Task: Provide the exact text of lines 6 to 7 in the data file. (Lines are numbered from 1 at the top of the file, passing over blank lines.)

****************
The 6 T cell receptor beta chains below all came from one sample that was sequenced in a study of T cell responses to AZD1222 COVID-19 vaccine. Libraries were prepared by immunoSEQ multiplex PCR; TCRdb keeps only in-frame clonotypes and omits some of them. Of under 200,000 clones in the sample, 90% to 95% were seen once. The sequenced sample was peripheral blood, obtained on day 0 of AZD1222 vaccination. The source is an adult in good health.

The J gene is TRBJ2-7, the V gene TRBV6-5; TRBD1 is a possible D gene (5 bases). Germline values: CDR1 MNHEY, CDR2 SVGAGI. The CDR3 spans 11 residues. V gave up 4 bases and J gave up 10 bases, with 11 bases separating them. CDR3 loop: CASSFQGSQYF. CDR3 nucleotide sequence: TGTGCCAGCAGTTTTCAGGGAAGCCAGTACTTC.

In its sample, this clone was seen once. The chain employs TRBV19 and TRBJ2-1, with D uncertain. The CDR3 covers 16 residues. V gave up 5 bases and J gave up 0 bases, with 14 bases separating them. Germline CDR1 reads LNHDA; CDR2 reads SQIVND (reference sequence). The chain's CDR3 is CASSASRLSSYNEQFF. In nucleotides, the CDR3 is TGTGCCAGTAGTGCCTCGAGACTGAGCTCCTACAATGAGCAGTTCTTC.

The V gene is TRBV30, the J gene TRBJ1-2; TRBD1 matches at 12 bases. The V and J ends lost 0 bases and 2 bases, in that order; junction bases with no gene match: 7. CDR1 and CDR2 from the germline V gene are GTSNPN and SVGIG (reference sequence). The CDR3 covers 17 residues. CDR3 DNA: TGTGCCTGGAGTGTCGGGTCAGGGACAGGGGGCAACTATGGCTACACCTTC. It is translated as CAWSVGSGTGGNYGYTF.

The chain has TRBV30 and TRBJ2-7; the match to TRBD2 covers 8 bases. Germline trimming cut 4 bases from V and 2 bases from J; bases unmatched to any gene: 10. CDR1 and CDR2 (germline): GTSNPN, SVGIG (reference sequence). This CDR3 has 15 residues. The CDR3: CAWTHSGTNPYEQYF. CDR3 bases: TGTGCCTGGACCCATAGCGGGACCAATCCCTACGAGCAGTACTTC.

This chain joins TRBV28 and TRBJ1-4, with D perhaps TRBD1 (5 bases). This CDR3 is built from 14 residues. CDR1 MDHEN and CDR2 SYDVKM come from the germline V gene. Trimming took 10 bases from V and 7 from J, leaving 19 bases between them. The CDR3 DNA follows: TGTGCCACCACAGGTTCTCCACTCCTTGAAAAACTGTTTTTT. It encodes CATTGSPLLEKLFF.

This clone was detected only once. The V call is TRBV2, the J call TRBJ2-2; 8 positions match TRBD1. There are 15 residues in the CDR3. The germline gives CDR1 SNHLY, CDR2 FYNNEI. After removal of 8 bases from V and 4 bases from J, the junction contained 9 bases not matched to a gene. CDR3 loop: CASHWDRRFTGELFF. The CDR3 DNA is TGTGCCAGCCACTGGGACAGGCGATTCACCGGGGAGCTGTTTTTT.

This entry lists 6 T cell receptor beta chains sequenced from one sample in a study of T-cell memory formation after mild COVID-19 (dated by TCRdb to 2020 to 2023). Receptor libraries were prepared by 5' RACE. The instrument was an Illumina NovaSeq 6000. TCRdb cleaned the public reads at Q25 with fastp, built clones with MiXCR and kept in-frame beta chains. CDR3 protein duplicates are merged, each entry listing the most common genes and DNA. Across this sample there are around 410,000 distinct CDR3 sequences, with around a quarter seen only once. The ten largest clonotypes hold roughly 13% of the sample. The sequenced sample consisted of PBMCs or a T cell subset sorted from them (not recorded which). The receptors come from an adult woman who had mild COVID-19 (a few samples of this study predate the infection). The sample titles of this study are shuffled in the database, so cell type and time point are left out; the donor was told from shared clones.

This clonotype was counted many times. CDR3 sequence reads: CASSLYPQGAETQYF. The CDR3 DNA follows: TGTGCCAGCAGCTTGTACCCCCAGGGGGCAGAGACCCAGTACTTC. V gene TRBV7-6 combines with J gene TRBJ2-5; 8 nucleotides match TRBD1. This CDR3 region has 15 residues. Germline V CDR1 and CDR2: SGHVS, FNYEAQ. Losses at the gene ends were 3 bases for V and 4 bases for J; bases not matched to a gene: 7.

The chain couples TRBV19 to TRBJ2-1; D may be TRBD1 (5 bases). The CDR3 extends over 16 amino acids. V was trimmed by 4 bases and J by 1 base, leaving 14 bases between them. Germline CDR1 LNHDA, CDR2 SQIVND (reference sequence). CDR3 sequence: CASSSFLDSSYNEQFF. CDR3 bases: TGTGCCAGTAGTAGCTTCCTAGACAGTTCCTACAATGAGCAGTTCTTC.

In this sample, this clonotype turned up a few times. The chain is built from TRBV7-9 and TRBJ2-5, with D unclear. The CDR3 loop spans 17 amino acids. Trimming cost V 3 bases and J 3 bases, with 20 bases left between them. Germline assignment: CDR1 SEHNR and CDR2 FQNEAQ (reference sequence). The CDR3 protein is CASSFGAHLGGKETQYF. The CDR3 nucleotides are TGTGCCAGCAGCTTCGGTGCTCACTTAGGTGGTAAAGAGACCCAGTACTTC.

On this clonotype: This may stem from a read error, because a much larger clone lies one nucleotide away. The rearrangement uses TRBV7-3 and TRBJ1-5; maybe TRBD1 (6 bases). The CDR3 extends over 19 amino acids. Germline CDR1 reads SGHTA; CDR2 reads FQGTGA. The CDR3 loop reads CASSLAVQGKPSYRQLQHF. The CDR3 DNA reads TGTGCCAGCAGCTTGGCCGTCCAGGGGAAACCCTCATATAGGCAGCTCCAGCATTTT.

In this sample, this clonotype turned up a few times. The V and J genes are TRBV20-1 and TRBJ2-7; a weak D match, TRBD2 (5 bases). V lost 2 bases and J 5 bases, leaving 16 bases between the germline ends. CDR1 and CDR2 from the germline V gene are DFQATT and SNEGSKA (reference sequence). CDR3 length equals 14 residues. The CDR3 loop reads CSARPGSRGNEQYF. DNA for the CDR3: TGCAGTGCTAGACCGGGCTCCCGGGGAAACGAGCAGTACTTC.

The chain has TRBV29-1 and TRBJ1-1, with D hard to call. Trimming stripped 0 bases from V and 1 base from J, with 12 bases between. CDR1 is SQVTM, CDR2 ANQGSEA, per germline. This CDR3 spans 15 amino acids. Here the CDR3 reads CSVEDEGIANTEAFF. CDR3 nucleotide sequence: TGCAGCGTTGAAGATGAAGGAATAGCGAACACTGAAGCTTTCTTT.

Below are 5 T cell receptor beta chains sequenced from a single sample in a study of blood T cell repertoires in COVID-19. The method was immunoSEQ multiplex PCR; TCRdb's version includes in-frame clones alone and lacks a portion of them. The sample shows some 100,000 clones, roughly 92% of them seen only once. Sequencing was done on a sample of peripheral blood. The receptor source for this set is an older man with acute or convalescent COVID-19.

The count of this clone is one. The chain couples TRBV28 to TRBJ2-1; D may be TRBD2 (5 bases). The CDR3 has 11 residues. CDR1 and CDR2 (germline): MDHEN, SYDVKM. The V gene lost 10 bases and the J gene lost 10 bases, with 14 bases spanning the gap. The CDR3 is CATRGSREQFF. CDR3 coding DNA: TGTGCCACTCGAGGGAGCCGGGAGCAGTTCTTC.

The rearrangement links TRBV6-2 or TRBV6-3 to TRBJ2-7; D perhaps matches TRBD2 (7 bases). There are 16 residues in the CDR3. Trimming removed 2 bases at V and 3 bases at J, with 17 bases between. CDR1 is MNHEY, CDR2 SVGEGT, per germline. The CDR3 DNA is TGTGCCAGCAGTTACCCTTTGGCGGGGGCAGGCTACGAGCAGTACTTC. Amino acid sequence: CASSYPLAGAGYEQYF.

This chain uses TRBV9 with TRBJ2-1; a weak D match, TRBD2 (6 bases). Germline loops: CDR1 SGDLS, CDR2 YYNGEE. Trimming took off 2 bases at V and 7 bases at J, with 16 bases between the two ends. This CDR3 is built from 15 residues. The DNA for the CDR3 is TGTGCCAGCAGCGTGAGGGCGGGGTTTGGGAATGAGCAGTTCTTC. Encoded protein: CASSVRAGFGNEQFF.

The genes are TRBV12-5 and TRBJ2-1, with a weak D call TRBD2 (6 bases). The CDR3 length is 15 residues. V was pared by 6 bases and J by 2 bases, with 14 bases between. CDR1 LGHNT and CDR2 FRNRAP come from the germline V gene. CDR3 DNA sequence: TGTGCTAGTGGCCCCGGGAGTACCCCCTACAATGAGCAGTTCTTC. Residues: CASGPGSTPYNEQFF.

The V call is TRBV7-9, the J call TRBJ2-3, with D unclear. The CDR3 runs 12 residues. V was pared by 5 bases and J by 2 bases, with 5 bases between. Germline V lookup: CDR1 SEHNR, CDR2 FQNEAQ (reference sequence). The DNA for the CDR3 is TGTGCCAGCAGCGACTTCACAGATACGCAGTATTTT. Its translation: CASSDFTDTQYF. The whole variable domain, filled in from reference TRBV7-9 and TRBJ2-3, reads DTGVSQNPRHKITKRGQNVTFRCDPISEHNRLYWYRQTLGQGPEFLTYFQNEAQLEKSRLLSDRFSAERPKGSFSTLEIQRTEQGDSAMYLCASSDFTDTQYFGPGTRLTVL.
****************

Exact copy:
This chain joins TRBV28 and TRBJ1-4, with D perhaps TRBD1 (5 bases). This CDR3 is built from 14 residues. CDR1 MDHEN and CDR2 SYDVKM come from the germline V gene. Trimming took 10 bases from V and 7 from J, leaving 19 bases between them. The CDR3 DNA follows: TGTGCCACCACAGGTTCTCCACTCCTTGAAAAACTGTTTTTT. It encodes CATTGSPLLEKLFF.

This clone was detected only once. The V call is TRBV2, the J call TRBJ2-2; 8 positions match TRBD1. There are 15 residues in the CDR3. The germline gives CDR1 SNHLY, CDR2 FYNNEI. After removal of 8 bases from V and 4 bases from J, the junction contained 9 bases not matched to a gene. CDR3 loop: CASHWDRRFTGELFF. The CDR3 DNA is TGTGCCAGCCACTGGGACAGGCGATTCACCGGGGAGCTGTTTTTT.